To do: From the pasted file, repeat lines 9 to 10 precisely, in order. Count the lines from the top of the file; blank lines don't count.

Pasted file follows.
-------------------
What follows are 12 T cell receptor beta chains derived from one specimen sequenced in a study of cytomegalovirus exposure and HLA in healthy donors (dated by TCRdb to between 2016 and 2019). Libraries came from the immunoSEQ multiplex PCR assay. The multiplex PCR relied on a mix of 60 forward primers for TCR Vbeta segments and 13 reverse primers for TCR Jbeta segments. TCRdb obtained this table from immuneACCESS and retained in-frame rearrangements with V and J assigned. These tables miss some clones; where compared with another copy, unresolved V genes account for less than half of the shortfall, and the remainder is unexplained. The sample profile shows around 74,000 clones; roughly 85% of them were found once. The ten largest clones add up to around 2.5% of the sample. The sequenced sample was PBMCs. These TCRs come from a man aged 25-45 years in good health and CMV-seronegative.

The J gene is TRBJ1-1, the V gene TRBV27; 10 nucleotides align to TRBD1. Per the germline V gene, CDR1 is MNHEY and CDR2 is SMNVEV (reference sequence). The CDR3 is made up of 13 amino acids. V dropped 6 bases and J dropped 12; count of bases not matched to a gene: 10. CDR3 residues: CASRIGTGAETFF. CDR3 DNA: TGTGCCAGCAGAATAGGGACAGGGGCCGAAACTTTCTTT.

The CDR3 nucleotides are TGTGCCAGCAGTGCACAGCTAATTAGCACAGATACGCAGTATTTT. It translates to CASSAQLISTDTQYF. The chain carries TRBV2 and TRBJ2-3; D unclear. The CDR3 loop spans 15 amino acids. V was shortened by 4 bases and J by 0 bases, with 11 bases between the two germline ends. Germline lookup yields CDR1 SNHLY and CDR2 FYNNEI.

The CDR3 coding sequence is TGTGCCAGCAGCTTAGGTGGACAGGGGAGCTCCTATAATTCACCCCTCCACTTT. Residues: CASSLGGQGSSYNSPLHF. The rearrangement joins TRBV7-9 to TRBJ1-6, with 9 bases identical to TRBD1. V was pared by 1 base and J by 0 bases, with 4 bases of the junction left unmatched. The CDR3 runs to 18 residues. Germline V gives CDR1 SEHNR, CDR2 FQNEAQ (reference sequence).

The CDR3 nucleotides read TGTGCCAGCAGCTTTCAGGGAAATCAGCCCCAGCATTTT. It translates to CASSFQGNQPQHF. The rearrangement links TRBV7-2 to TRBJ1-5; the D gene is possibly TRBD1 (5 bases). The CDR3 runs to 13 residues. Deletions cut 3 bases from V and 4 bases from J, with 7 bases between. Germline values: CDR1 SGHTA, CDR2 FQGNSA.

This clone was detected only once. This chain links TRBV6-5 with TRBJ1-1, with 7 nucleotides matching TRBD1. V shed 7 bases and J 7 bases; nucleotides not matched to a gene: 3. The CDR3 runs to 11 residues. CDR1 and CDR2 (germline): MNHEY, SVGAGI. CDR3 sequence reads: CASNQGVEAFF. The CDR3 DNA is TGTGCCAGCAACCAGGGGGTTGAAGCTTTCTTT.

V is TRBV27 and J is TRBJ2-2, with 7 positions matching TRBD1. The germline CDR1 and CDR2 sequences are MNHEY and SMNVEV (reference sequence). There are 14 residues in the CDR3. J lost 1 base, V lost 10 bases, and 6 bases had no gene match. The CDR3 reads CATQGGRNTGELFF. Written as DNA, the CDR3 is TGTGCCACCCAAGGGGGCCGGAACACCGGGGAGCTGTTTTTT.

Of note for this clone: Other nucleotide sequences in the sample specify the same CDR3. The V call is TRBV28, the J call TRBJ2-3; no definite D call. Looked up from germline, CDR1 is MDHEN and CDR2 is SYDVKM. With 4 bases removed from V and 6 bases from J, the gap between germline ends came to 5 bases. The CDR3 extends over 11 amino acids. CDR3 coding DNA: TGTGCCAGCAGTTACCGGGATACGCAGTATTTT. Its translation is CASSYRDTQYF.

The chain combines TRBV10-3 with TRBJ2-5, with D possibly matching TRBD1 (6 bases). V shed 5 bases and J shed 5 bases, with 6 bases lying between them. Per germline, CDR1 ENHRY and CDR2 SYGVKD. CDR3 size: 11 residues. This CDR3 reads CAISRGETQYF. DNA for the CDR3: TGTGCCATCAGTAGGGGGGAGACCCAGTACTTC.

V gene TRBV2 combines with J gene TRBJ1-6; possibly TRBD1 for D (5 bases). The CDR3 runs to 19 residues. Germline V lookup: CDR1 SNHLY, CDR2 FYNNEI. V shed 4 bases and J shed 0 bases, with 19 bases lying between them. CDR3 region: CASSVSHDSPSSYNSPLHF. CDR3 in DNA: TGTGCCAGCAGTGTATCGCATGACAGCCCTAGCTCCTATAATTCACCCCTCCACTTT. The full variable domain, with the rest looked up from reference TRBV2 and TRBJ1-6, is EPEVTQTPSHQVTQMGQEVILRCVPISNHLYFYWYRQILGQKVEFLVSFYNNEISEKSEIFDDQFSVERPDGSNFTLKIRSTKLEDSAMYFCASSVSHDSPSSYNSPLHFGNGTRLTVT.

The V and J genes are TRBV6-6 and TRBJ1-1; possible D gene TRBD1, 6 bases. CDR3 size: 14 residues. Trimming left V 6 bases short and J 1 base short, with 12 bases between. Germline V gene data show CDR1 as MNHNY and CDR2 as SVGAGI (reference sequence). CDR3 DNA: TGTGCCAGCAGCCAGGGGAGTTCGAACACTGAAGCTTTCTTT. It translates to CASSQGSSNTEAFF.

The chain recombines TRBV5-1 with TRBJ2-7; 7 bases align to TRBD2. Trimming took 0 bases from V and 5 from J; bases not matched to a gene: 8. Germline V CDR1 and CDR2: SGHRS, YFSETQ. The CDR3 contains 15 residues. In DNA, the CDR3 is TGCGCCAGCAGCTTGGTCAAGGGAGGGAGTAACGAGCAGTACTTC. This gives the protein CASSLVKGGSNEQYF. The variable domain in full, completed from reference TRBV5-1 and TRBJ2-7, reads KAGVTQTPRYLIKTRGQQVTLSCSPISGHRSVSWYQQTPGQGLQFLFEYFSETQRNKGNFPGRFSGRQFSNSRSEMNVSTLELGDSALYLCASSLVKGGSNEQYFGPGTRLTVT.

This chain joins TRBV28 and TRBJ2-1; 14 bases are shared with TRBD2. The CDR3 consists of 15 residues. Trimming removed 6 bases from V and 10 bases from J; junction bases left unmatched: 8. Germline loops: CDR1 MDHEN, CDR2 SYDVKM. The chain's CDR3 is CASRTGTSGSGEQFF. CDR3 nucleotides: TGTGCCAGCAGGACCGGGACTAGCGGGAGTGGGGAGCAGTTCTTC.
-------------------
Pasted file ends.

The chain combines TRBV10-3 with TRBJ2-5, with D possibly matching TRBD1 (6 bases). V shed 5 bases and J shed 5 bases, with 6 bases lying between them. Per germline, CDR1 ENHRY and CDR2 SYGVKD. CDR3 size: 11 residues. This CDR3 reads CAISRGETQYF. DNA for the CDR3: TGTGCCATCAGTAGGGGGGAGACCCAGTACTTC.

V gene TRBV2 combines with J gene TRBJ1-6; possibly TRBD1 for D (5 bases). The CDR3 runs to 19 residues. Germline V lookup: CDR1 SNHLY, CDR2 FYNNEI. V shed 4 bases and J shed 0 bases, with 19 bases lying between them. CDR3 region: CASSVSHDSPSSYNSPLHF. CDR3 in DNA: TGTGCCAGCAGTGTATCGCATGACAGCCCTAGCTCCTATAATTCACCCCTCCACTTT. The full variable domain, with the rest looked up from reference TRBV2 and TRBJ1-6, is EPEVTQTPSHQVTQMGQEVILRCVPISNHLYFYWYRQILGQKVEFLVSFYNNEISEKSEIFDDQFSVERPDGSNFTLKIRSTKLEDSAMYFCASSVSHDSPSSYNSPLHFGNGTRLTVT.